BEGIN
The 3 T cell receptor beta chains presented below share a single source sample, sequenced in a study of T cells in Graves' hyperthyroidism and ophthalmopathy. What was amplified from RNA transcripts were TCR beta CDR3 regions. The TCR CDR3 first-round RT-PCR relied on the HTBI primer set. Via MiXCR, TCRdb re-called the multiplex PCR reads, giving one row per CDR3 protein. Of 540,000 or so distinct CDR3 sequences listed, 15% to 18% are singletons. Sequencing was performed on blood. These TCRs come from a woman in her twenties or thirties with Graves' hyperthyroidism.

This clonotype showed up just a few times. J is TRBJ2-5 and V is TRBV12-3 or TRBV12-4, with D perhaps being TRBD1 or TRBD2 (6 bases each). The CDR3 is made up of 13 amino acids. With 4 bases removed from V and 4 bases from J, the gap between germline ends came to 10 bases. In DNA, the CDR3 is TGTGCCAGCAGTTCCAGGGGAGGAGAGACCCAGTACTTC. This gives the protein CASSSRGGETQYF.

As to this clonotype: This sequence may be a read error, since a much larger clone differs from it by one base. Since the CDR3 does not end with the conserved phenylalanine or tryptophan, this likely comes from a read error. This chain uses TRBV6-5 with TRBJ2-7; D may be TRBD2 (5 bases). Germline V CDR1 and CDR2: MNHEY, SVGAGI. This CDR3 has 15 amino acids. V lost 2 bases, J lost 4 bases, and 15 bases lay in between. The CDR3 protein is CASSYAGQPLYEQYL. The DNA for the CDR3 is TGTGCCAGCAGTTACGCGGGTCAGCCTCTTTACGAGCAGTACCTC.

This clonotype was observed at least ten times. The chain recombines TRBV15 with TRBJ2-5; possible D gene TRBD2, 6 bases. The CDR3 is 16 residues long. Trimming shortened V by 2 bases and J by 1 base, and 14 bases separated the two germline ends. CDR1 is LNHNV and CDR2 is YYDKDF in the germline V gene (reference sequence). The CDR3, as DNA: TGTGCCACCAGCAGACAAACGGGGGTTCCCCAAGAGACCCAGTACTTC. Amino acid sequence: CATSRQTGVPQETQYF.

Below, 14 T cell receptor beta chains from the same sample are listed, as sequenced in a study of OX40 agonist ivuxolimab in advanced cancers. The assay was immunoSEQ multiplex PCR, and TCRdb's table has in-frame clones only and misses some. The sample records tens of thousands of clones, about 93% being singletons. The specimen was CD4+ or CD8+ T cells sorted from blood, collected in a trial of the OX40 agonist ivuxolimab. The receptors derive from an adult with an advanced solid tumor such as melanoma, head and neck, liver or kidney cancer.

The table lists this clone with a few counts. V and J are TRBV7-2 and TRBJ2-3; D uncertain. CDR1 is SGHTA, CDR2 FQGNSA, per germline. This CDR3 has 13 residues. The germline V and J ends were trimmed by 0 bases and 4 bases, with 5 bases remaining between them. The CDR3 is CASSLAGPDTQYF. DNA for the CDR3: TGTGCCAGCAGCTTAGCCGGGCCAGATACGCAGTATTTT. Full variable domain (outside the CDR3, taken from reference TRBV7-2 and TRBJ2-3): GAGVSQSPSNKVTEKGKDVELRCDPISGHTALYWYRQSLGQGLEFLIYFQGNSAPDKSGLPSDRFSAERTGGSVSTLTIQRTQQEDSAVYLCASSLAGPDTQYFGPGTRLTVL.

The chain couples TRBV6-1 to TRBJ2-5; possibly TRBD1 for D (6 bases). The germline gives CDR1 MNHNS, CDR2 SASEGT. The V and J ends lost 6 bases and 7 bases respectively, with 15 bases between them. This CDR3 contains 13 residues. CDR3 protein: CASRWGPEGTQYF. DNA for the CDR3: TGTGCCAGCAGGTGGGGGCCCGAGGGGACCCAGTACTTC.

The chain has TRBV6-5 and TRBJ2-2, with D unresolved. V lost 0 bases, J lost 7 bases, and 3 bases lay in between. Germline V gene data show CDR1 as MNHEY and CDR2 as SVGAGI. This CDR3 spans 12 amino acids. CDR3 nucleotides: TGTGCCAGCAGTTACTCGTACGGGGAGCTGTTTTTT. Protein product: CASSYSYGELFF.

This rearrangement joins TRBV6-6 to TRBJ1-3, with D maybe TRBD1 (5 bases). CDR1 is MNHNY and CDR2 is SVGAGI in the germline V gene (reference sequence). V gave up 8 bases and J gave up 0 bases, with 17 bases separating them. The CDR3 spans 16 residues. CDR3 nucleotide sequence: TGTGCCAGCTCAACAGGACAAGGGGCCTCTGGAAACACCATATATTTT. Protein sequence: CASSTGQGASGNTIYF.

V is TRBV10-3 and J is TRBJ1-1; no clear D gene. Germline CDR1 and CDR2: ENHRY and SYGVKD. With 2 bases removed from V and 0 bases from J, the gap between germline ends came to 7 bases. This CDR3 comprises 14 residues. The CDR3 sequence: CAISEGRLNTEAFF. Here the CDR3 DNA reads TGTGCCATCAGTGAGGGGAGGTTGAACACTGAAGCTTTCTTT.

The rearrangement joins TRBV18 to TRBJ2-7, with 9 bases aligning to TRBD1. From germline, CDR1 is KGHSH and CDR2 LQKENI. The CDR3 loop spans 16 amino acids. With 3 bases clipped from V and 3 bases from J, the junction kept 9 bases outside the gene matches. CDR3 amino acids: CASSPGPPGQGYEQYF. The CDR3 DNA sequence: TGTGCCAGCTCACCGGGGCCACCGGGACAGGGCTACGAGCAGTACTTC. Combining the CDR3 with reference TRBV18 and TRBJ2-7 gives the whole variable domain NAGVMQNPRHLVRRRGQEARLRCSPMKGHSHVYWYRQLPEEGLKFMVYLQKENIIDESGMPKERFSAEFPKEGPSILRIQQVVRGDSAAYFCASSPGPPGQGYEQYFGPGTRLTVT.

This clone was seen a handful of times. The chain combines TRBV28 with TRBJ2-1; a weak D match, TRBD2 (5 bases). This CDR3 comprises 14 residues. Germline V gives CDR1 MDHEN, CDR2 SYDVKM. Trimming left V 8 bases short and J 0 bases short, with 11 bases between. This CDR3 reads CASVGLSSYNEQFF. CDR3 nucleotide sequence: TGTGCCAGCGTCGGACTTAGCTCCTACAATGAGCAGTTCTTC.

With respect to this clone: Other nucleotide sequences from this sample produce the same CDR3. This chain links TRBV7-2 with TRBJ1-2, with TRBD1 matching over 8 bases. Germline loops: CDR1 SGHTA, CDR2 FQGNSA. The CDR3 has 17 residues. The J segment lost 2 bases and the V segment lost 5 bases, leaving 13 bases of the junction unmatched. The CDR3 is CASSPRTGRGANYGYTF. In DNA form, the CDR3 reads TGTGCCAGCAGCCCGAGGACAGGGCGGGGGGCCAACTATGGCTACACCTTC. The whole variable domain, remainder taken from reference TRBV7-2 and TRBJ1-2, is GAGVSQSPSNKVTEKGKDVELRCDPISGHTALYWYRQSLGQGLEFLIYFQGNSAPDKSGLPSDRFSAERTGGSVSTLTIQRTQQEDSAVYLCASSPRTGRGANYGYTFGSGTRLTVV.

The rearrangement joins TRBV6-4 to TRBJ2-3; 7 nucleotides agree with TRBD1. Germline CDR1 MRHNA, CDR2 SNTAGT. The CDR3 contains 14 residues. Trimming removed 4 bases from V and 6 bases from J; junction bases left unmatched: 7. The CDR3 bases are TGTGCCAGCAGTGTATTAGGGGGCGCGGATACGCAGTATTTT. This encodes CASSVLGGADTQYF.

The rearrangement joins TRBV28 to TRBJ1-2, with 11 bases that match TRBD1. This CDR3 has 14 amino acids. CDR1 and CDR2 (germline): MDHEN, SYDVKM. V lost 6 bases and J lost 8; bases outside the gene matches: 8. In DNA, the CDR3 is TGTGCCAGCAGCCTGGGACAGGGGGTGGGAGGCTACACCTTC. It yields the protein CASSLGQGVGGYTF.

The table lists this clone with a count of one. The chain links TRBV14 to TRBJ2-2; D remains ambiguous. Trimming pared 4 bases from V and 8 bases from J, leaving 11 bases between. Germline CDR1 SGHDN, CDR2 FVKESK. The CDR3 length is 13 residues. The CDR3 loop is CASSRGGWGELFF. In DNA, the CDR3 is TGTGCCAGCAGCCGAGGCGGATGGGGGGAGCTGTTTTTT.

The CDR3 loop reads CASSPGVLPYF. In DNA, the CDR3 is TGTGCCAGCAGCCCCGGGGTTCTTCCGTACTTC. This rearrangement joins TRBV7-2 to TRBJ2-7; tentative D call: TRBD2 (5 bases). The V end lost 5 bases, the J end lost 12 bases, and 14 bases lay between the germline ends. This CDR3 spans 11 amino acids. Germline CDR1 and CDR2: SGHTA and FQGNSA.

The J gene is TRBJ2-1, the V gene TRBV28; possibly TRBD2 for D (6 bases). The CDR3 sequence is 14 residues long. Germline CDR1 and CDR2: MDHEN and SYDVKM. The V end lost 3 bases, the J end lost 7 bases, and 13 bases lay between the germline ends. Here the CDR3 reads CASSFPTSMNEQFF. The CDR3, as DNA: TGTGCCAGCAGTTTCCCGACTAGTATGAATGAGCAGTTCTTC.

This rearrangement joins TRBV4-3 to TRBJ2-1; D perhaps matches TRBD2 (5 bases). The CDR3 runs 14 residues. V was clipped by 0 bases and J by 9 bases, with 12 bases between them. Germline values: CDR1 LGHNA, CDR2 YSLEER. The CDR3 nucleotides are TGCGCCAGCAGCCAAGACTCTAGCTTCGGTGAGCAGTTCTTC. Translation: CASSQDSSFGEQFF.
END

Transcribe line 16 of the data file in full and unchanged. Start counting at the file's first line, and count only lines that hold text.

The table lists this clone with a count of one. The chain links TRBV14 to TRBJ2-2; D remains ambiguous. Trimming pared 4 bases from V and 8 bases from J, leaving 11 bases between. Germline CDR1 SGHDN, CDR2 FVKESK. The CDR3 length is 13 residues. The CDR3 loop is CASSRGGWGELFF. In DNA, the CDR3 is TGTGCCAGCAGCCGAGGCGGATGGGGGGAGCTGTTTTTT.